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READING / The world of literacy, language and literature.

Check It Out

May 07, 2000

Books recommended for young readers by Ilene Abramson, senior librarian for the children's literature department, Los Angeles Public Library:

Get those reluctant readers ready to try these books with "kid appeal."

Preschool: "Clifford's Big Book of Things to Know," by Norman Bridwell

A large, lovable red canine hosts discussion of a variety of subjects including the seashore, astronomy, the body and animals.


Kindergarten and first grade: "Walter Wick's Optical Tricks," by Walter Wick

Share this book with your child and have him point out the tricks in these brain teasers.


Second and third grades: "The Titanic: Lost . . . and Found," by Judy Donnelly, illustrated by Keith Kohler

A beginner's nonfiction book that captures the essence of the disaster, then relates the discovery of the vessel years later.


Fourth grade: "Insectlopedia," by Douglas Florian

Bugs of all types are artistically portrayed in poems and watercolors.


Fifth grade: "The Roman Empire," by Peter Chrisp

This interactive book from the Make It Work! series adds instructions for making authentic clothes, food and games to the story of the history of Rome.


Sixth to eighth grades: "Atlas of Threatened Cultures," edited by Paul Mason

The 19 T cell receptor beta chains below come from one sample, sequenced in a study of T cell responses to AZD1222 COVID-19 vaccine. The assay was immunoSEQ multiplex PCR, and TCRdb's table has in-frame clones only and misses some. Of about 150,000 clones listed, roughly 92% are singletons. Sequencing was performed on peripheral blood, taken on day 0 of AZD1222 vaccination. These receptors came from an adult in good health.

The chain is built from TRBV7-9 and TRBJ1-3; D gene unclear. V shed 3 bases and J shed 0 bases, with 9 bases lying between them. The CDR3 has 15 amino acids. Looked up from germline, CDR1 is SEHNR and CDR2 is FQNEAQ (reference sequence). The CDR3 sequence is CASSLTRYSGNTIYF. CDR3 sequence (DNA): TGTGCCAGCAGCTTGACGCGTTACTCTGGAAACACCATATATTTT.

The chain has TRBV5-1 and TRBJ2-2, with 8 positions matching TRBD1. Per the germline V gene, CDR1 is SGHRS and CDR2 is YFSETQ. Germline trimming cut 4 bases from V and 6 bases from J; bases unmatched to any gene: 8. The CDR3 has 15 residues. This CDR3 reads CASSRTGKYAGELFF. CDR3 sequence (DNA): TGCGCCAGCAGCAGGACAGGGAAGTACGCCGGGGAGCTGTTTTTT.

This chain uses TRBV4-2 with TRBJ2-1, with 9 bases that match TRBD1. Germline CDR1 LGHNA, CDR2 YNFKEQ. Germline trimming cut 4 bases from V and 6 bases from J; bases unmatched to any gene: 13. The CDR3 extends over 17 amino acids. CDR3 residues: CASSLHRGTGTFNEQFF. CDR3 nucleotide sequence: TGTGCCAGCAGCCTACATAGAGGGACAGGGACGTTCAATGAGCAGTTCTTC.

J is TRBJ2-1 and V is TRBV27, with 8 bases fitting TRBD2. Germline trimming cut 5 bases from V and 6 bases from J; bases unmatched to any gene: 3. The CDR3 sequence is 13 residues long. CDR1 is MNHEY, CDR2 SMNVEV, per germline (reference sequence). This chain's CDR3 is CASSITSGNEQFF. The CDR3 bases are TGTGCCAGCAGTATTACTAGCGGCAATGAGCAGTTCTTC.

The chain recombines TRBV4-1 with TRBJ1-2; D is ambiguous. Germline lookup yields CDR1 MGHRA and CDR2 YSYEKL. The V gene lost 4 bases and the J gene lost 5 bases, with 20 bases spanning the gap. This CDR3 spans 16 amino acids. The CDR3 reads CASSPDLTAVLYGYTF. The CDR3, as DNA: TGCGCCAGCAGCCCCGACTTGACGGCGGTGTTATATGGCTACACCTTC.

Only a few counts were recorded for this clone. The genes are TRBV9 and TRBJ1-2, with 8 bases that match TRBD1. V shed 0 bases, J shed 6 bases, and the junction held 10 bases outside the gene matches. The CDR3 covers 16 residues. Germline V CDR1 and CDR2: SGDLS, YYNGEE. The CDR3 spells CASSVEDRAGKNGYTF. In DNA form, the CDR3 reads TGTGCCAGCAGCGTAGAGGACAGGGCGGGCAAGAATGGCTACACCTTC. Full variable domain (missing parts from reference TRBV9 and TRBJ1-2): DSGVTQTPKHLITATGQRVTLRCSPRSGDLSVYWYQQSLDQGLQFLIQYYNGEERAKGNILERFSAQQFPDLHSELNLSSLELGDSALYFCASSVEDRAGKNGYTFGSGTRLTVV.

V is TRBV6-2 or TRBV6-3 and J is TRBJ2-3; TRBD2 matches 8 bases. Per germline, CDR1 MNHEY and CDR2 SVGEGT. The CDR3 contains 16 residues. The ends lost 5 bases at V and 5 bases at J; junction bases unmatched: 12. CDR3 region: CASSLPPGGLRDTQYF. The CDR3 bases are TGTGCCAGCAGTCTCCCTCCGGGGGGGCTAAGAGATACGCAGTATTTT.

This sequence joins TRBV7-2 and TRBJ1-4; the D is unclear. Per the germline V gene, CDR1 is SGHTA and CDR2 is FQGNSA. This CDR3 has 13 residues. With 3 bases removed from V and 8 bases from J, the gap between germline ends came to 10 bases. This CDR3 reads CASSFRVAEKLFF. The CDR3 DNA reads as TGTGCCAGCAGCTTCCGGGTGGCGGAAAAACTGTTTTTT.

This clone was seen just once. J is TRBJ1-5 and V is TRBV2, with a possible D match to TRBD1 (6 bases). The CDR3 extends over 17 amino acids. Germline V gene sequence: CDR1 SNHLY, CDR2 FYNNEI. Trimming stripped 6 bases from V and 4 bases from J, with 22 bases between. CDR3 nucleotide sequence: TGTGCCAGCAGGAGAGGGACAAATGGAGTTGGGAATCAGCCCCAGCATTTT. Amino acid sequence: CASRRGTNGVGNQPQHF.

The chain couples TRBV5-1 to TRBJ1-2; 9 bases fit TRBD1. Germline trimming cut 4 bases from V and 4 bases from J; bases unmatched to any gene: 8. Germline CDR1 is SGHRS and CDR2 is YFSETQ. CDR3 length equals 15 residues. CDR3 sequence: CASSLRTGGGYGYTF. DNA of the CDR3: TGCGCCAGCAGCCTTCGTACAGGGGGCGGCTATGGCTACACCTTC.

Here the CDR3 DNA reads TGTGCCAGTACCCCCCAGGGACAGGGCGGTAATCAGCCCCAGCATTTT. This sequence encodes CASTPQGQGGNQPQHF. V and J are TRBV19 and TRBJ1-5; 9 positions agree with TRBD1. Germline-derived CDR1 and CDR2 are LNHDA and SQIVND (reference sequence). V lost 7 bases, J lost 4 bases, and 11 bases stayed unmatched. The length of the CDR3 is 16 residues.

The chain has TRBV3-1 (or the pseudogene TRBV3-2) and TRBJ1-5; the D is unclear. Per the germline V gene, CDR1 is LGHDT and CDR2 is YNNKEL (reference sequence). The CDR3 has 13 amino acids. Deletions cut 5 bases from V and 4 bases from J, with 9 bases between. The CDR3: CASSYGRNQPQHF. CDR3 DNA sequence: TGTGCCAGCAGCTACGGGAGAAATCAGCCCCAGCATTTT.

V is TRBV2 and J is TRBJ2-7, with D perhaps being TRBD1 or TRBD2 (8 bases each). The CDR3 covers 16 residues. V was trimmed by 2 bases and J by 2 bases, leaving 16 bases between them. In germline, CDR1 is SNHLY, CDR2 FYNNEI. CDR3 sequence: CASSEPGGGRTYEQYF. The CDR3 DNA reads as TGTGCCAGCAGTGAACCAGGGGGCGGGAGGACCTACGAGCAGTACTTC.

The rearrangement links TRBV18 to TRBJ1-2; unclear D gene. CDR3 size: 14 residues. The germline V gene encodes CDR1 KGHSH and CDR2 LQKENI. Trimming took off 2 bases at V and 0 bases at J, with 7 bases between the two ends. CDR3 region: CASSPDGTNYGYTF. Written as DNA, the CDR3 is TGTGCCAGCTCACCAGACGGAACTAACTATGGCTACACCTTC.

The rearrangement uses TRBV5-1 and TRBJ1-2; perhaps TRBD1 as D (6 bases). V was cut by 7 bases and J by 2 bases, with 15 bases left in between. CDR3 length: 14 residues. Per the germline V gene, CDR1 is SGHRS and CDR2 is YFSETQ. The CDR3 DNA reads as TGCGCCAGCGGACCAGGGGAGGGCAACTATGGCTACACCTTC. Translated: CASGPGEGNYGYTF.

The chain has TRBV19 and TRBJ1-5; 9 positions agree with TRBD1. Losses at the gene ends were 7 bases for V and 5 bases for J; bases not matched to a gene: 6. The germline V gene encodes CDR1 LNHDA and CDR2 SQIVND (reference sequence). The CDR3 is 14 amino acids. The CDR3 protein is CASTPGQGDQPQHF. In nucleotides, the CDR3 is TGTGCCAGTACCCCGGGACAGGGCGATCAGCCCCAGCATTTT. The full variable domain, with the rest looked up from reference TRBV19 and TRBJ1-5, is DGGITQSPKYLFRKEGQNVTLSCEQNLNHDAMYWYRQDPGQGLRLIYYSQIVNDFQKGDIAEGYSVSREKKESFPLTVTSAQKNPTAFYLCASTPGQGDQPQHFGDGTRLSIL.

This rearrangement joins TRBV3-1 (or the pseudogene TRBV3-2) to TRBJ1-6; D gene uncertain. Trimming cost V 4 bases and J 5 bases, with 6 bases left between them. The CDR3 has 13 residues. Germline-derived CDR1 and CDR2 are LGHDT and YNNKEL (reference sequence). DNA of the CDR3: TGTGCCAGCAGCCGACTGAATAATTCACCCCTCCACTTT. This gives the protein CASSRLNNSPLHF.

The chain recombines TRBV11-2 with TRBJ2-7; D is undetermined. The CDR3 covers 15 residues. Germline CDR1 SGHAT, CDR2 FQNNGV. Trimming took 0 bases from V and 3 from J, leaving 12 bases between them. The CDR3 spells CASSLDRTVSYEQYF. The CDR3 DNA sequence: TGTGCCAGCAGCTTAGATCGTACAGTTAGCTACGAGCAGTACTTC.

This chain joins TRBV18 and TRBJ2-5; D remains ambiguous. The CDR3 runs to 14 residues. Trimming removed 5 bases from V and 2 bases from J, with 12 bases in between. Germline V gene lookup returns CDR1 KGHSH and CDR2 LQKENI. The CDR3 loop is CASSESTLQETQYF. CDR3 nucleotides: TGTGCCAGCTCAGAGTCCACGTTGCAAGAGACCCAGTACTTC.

Explore the world of endangered traditions in this fascinating account of ethnic erosion.


Some of the books to be read on KCET's "Storytime," weekdays at 12:30 p.m.

* "Going Home," by Margaret Wild

Hugo is sick and confined to the hospital. Hugo's room overlooks the zoo, and each night a new animal takes him for an adventure. Themes: imagination, feelings, adventure.


* "Ollie Knows Everything," by Abby Levine

During a trip to New York City, Ollie is separated from his family, but later finds a way to get back to the hotel. Themes: family, feelings and problem-solving.


* "Prize in the Snow," by Bell Easterling

A young boy, eager to be a great hunter, sets out to trap a rabbit. But when he finds a skinny and cold rabbit, he decides to feed it instead. Themes: caring and concern for others, nature.


Tuesday: Jeri Ferris, author of "With Open Hands," "What I Had Was Singing" and numerous other biographies for children; 4:15 p.m., Los Angeles City Library Fairfax Branch, 161 S. Gardner St.

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